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Or his fellow MP Sakshi Maharaj who said 'Yug badal raha hai. Ish desh ke neta ko badalna padega. Nehin to chaurahain pe pitna padega. (Times are changing. Leaders have to change their mind-set. Otherwise, they will get beaten up in public places) after a Jammu and Kashmi MLA got beaten up for organizing a “beef party”. Or local BJP leader Nawab Singh Nagar who called the members of the lynch mob “innocent children”.

But more than anything anyone said, what had been most deafening has been the Prime Minister’s silence. That is why 120 academics published an open letter in The Guardian alleging “Mr. Modi’s complicit silence in these horrifying acts bodes ill for the future of India.” The hysteria about a 'Hindu Taliban' in Delhi is unwarranted and over the top and does injustice to the real victims of the Taliban. Whether intolerance is actually on the rise in India is open to debate and should be debated with facts. What is not debatable has been Modi’s silence.

Mr Modi might have privately asked his party’s hotheads to lay off but in public the Prime Minister appeared perfectly willing to tolerate their incendiary remarks. If anything, whether the drumbeat of “increasing intolerance” is a media-manufactured revolt of not, there has been clear and demonstrable increasing tolerance of hateful speech. Whatever was the Prime Minister’s mann ki baat , it stayed very firmly inside his mann. Had he spoken up then, chances are the BBC reporter would never even have asked this question now.

It would be tempting to read everything now through the lens of the defeat in Bihar and discover a humbler Modi. But Modi abroad has always been a different Modi, assertive but not aggressive. He has every right to be prickly in the West. He faces more protesters there than at rallies in India, protesters who call him Hitler. Memories of visa denials should rankle. But Modi has shown that as far as America or UK are concerned, he can be more than gracious and not bear past grudges.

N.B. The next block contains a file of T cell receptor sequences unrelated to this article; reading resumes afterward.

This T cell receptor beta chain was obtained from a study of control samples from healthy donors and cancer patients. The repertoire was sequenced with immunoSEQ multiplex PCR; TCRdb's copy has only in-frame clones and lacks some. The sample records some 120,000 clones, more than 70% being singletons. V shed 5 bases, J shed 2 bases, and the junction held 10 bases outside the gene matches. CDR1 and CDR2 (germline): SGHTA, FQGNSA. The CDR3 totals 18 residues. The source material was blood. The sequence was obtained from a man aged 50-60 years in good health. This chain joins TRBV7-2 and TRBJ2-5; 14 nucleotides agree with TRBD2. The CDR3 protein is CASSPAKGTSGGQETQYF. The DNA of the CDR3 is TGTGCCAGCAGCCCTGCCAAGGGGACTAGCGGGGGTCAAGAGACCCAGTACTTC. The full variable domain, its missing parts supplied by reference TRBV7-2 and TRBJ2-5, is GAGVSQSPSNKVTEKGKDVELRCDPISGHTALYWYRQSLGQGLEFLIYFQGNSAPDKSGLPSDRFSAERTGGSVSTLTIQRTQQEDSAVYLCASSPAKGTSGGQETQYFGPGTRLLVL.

This time in London he did something else that was unprecedented. Just a few weeks ago when African leaders descended on Delhi for the India-Africa Forum Summit it was left to the visiting dignitaries to remember the role Jawaharlal Nehru played in forging bonds with Africa while the Indian Prime Minister and his External Affairs minister pointedly chose not to even mention his name. In London, Mr. Modi chose to remember how several of his “distinguished predecessors from Jawaharlal Nehru to Dr. Manmohan Singh” passed through the doors of British institutions. It was a gracious gesture and a statesman-like nod towards those whose ideologies he might not espouse. It’s in marked contrast to those in India like Giriraj Singh whose standard response to anyone who disagrees with Modi’s policy is #GoToPakistan.

Now the question is whether this avatar of Modi will last once his plane lands in Delhi or whether this Modi is only meant for foreign media consumption. It would be a real pity if Narendra Modi is at his prime ministerial best only when he is out of India.